Using a

Brainerd, MN

I have an eight foot portable FlowerHouse greenhouse I was given as a gift. The material is translucent so while light does get through it, it is considerably filtered. I'm wondering how this works. I've had seedlings growing under 16 hours of daily warm/cool florescent lighting since February. It will soon be time (temperatures permitting) to pot them and try out the greenhouse. Will enough sunlight actually get through this material? I realize it must or the contraptions wouldn't be on the market but I don't quite understand why they work. How come too much distance with florescent lighting can make seedlings get leggy yet filtered sunlight is apparently not a problem? Do plants not get leggy after a certain seedling growth stage, or what?

I'm also wondering how cold the nighttime temperature can be inside the greenhouse before the plants would be damaged. (I'm in Minnesota -- zone 3b.) Some of my seedlings (especially the Dahlias and Strawflowers) are getting very large and hogging up the florescents so I need to get them out of the way, plus I have Round 2 of seed sowing coming up soon. Thanks in advance for any info and help you can give. This has been such a helpful garden site.

Oregon City, OR(Zone 8b)

In your zone 5, it's important for plants to get the higher temperatures and humidity that are not available at this time of year, which is what your greenhouse is meant for.

Whether they will get enough light, I personally don't know, since I've never tried to grow any plants during my brief stay in your region, but I do know that red & blue frequency lights are the grow light frequencies, and will help your plants with their photosynthesis.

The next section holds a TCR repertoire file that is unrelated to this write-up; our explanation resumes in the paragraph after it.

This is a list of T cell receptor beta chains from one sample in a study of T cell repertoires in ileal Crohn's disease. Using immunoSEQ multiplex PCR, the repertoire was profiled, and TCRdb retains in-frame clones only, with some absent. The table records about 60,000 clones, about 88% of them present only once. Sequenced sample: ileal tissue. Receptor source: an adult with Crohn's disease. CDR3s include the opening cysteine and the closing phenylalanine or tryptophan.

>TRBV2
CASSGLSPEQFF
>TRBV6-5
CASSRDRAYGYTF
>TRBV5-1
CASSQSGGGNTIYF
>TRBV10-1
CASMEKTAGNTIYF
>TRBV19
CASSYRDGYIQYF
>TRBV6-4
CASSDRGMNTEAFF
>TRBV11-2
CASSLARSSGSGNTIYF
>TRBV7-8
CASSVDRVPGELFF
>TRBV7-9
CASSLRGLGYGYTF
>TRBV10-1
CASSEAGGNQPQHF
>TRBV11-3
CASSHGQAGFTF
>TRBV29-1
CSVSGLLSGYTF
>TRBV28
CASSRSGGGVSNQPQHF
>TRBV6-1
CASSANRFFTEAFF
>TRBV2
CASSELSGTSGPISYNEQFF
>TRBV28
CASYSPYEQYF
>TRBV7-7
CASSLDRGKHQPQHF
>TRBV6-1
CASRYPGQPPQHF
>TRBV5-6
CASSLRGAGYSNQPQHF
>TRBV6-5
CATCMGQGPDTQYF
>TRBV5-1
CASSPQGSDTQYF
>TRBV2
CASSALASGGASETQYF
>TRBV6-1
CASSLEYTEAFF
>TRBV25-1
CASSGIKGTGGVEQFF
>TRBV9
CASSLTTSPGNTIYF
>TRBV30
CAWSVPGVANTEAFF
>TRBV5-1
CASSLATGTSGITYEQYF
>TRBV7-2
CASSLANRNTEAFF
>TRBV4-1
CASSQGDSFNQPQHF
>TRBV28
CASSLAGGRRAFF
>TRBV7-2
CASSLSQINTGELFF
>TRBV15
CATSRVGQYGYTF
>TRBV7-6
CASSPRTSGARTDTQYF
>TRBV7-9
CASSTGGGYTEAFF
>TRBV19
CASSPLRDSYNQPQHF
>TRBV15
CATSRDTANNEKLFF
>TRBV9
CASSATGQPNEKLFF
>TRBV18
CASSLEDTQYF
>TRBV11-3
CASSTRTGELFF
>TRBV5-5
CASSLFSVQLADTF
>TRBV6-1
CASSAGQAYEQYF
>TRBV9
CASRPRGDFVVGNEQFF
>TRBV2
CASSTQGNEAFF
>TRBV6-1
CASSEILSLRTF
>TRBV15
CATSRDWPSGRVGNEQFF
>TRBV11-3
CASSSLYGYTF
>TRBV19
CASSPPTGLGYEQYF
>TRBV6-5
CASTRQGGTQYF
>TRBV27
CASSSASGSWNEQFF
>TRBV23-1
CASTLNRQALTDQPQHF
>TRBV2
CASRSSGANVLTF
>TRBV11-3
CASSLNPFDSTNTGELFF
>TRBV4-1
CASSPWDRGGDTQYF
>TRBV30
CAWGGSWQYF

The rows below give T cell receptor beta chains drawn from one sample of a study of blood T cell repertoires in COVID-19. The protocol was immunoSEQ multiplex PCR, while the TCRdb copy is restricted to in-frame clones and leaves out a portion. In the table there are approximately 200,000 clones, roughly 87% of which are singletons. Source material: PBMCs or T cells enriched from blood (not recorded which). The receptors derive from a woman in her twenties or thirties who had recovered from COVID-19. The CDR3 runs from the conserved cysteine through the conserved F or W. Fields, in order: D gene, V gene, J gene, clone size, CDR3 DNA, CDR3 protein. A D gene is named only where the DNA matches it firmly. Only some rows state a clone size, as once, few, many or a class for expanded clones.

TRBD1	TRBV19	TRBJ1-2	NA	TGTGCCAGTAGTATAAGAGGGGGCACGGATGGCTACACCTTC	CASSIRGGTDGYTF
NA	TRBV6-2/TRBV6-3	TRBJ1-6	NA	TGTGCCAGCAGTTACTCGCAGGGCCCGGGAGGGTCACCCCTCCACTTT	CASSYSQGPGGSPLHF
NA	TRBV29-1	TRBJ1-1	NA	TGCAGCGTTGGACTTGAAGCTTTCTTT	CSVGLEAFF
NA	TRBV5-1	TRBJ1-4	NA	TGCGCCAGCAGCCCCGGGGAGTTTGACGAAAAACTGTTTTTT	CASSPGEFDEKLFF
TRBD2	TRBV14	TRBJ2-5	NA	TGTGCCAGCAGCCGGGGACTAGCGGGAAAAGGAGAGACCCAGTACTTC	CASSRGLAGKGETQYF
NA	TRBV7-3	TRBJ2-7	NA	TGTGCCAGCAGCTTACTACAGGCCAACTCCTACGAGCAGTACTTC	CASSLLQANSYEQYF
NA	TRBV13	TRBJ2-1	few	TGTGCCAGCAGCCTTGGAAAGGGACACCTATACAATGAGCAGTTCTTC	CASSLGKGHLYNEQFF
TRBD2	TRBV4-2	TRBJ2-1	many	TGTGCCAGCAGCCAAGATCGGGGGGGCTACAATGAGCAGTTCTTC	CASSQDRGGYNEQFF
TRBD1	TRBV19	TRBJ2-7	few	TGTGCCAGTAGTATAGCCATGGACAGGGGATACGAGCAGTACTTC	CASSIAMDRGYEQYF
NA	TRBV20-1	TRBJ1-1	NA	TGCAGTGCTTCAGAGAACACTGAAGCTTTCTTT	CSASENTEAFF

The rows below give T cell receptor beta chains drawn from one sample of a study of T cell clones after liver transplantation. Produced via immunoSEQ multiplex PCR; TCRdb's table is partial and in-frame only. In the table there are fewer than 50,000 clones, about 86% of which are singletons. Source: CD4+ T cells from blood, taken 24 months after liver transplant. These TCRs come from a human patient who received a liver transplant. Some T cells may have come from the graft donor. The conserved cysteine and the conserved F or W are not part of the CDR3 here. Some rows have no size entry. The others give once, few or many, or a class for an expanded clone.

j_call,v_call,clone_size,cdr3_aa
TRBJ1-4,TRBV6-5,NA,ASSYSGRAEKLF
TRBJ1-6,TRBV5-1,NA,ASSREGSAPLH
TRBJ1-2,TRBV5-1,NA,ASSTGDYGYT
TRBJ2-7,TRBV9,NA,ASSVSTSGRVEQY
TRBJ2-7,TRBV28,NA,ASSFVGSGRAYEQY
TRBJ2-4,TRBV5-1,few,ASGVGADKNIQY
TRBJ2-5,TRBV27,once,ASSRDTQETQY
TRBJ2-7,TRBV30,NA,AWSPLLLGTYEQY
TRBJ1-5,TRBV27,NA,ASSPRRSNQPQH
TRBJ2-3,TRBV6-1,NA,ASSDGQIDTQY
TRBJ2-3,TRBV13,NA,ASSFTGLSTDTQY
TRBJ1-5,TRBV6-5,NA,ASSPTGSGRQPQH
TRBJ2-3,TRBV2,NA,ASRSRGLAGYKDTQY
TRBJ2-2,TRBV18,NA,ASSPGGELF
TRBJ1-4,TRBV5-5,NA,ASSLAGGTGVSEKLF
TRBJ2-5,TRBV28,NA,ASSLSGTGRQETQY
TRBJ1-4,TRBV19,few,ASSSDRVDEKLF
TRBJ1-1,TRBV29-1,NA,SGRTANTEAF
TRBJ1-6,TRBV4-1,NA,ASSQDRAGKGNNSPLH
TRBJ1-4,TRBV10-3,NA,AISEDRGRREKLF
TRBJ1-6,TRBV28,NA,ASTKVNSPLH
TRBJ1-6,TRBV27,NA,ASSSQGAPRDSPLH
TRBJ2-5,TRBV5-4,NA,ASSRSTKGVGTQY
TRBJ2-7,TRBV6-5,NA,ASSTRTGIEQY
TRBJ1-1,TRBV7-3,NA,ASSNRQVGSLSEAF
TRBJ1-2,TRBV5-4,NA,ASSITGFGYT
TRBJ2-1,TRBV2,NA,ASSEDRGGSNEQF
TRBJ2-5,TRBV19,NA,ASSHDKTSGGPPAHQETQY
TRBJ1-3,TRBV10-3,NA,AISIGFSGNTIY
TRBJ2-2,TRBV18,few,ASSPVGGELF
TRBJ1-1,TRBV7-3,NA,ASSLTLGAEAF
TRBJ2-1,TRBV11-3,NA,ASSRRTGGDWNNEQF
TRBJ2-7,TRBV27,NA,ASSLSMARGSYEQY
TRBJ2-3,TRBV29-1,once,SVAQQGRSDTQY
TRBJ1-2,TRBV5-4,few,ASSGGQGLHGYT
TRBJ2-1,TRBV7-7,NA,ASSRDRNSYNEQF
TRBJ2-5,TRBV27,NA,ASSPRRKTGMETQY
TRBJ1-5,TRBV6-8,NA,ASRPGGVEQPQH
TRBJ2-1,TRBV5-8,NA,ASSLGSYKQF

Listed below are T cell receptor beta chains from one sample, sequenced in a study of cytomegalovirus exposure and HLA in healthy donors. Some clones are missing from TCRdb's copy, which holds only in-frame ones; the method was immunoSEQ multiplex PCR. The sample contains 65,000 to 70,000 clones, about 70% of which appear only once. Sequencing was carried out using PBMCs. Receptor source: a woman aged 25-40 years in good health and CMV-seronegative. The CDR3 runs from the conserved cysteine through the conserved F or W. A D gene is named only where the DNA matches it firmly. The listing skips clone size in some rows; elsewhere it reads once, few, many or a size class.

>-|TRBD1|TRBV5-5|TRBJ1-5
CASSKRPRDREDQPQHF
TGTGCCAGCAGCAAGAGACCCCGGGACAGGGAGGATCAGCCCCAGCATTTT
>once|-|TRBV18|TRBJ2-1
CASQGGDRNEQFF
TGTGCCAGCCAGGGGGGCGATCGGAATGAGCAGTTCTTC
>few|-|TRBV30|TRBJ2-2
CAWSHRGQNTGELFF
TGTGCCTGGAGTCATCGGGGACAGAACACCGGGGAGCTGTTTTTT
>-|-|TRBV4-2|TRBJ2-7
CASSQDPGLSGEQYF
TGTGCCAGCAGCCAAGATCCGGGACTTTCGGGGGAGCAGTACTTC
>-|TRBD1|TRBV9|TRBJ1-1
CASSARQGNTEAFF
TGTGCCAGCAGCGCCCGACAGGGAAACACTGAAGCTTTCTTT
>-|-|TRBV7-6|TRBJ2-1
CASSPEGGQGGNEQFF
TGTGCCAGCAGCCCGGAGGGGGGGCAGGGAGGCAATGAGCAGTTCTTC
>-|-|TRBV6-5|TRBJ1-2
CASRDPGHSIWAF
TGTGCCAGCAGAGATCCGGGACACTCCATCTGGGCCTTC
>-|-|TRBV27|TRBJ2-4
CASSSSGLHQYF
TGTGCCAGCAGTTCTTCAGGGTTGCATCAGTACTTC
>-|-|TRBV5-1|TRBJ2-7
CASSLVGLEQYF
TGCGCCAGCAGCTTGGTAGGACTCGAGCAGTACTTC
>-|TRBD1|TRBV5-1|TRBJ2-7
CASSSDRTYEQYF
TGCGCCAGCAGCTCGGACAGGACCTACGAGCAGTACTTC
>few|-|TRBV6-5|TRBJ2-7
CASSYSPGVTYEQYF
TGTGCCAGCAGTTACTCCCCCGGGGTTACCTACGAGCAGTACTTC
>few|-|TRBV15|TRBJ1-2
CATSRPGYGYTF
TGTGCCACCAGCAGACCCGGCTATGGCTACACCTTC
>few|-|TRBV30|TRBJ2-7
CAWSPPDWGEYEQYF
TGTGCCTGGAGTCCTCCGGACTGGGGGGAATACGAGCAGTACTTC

This message was edited Apr 9, 2007 11:50 PM

Charlevoix, MI(Zone 4b)

I have the same question!! My seedlings (not really even seedlings anymore) are hogging up all my shelf/light space in the basement. It's still too cold here to put them in the GH...the night time temps dip below freezing. I show zone 6a, but tend to be a 5b most of the time.


Anne Arundel,, MD(Zone 7b)

Re the light intensity- I suspect we don't realize just how bright the outside is compared to flourescents. The light from the flours diminishes so quickly when you get away from the bulb.

Brainerd, MN

For what it's worth to you, I just started rotating them, which means they are being cut from 16 to 12 hours of light per day in two shifts -- I don't know what else to do -- but because I'm trying this for the first time it may be a disaser. I'm just guessing 12 hours is better than no hoyrs (for the overflow).

Anne Arundel,, MD(Zone 7b)

As to temperature- if it gets to freezing outside then start to worry about your greenhouse.. It will probably be warmer inside your greenhouse than out, though.

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